The polling place vs. the pulpit
Breaking the ice by attending her first-ever fundraising event for a political candidate, a pastor ponders why it took her so long to get off the sidelines in a town as politically charged as Washington, D.C.
By Amy Butler
In general, it’s probably not a great idea for the preacher to get too political in his or her day-to-day life.
For one thing, waxing poetic on one’s own personal positions can be mistaken for public endorsement of a particular candidate on behalf of a religious institution, something we’d all like the pastor to avoid. For another thing, there’s sure to be somebody at church with an opposite view whose world is turned upside down upon learning the pastor has an opinion different from their own.
For these and other reasons, I generally stay away from public political engagement. Lately, though, I’m finding that staying out of political discourse in Washington, D.C., in the rapidly waning weeks of a presidential campaign is not so easy.
Last week I finally gave in to the pressure by attending my first-ever political fundraiser. Once I decided to attend, I realized I didn’t know quite what to expect: Hobnobbing with bigwigs? Nibbling on caviar? Engaging in deep and meaningful exchanges about critical national issues with like-minded intellectuals?
Not so much. The fundraiser I attended was more like a really crowded outdoor church potluck with a very loud and crackly sound system, except that the long-winded person with the microphone, for once, wasn’t the pastor.
The mingling included a lot of slapping at mosquitoes while catching up with folks I vaguely remembered from a long time ago when I still felt guilty enough to attend school PTA meetings.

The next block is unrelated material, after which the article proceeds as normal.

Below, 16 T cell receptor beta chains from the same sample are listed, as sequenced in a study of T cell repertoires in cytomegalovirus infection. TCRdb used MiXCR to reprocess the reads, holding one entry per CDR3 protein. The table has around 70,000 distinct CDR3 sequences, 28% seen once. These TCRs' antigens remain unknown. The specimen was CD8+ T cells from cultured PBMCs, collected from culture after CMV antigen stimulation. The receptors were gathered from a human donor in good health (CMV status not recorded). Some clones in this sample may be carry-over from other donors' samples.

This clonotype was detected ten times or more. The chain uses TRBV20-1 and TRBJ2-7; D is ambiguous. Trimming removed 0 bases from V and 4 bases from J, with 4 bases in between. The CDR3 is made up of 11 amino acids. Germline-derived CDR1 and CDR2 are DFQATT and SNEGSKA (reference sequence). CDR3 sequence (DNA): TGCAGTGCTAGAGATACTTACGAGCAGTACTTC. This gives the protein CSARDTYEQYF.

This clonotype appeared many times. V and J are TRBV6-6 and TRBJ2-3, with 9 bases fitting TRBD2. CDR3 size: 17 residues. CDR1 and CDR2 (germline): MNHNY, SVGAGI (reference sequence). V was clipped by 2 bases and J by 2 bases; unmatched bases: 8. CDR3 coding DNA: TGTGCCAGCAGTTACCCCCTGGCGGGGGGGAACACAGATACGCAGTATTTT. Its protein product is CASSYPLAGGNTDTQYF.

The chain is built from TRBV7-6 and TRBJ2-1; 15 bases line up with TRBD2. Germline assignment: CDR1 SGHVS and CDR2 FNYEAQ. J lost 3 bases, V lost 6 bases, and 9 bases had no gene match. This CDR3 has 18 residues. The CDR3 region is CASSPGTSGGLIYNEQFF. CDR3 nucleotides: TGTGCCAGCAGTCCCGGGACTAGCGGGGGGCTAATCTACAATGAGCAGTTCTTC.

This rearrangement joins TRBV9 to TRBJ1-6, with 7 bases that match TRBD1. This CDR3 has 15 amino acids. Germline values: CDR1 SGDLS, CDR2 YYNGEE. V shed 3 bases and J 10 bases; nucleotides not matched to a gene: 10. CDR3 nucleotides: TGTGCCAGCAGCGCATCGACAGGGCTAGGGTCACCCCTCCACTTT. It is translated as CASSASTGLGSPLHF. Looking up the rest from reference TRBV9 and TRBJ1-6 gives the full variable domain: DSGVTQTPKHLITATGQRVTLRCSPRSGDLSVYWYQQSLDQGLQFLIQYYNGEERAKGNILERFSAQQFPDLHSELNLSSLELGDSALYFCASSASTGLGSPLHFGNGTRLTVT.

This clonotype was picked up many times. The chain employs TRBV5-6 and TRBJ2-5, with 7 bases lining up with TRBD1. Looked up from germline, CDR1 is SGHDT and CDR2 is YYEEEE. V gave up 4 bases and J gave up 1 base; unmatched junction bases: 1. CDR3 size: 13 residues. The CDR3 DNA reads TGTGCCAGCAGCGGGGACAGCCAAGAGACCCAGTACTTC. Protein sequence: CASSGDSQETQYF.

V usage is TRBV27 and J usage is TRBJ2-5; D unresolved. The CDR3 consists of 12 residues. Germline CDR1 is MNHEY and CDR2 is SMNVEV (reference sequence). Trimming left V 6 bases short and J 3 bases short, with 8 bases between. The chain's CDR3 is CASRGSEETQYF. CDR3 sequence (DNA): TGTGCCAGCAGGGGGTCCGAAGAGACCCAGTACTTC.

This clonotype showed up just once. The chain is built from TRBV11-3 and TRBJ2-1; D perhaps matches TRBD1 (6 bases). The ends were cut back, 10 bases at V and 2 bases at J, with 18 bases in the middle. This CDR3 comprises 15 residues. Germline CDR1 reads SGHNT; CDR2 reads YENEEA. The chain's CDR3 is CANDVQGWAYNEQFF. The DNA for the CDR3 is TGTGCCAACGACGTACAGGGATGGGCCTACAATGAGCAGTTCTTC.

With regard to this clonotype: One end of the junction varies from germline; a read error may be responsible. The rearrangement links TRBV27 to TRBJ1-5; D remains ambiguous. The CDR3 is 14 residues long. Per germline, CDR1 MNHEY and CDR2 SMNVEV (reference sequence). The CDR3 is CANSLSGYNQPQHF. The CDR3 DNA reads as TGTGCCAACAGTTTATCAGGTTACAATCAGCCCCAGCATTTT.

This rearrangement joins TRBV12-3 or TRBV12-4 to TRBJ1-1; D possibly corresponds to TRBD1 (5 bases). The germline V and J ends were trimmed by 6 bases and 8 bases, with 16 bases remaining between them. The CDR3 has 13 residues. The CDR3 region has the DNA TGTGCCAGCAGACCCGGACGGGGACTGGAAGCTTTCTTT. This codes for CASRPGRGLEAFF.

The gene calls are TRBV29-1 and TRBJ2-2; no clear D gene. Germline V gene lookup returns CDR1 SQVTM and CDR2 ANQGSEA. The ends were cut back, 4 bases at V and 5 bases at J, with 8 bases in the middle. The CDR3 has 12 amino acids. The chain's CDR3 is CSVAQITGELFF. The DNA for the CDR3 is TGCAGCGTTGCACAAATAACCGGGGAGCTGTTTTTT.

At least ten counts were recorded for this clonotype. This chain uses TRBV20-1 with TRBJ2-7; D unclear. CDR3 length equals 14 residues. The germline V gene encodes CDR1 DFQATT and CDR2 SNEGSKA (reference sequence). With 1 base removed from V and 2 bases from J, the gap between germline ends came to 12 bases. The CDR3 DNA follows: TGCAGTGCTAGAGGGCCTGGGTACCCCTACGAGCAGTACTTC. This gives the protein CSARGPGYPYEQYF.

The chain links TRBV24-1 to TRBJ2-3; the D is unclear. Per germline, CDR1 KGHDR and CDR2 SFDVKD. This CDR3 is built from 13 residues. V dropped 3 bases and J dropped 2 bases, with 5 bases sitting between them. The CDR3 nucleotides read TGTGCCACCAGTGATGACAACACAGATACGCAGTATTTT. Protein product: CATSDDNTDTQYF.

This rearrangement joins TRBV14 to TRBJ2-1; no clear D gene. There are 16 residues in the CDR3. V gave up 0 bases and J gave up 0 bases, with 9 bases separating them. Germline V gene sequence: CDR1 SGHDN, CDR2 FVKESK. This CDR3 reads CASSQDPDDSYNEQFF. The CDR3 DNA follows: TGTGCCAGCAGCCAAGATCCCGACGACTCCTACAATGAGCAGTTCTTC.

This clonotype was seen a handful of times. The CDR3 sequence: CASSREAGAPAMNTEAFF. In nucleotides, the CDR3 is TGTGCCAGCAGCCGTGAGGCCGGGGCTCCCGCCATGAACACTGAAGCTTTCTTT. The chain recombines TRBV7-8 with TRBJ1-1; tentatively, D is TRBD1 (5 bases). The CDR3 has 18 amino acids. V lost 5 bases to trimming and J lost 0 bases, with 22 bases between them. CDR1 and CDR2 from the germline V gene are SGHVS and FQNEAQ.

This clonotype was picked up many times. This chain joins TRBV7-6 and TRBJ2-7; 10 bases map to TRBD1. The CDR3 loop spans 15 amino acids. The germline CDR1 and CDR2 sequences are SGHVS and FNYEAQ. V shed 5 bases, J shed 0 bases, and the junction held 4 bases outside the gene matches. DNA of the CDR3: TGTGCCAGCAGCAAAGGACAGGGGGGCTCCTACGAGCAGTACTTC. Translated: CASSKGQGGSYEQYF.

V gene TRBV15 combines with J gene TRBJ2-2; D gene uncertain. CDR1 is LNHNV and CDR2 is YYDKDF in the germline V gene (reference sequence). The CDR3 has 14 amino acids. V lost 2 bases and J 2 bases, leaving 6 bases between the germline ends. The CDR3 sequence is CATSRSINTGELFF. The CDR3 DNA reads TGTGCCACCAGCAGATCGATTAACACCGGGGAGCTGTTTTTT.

Nobody, as far as I could tell, was discussing issues of urgent national or international concern. There was no caviar. It wasn’t at all glamorous, but it was a public expression of my own political convictions.
Afterward I wondered why I had waited so long to get my feet wet in the pond of political action. Have I been so deeply indoctrinated as a Baptist that the prospect of even possibly breaching a church/state separation terrifies me?
Maybe, but probably not. My Baptist education trained me well. I know the lines of separation, and I don’t have any trouble following them.
Was I concerned about the impression that I represent the church instead of just myself? Everyone at that fundraiser knew what I do for a living. It’s hard to drop the pastor stigma. But I always say pastors are people, too. Anyway, who wants a pastor with no personal convictions?
No, I think the question really bothering me was: Am I worried that someone in my congregation will disagree with me?
I think, as it turns out, I may have been hiding behind the guise of “staying above the political fray,” as an excuse to avoid confrontation with those who hold other opinions. In my congregation, as in most, there are people of very differing political viewpoints. And since pastors are pleasers and at our core we like to make people happy, getting publicly political might invite conflict. Avoiding a public position allows us to rise above it all – or at least to avoid confrontation with those who disagree.
In the end, even without the caviar, I was glad I made the decision to attend that political fundraiser. We raised a lot of money for the candidate, someone I feel will provide strong and compassionate leadership. I represented myself, not my church. I acted with conviction. I was publicly political, and it felt good.
On the way out of the fundraiser there was a table laden with all the political paraphernalia one could wish for: bumper stickers, buttons, yard signs, flyers. As I passed the table I thought briefly about pasting a bumper sticker to the back of my car.
I immediately dismissed the thought with a shudder. I might have taken a step into public political life, but there are still limits. Political advertising in the pastor’s parking spot? I don’t think so! After all, someone might disagree.
OPINION: Views expressed in ABPnews columns and commentaries are solely those of the authors.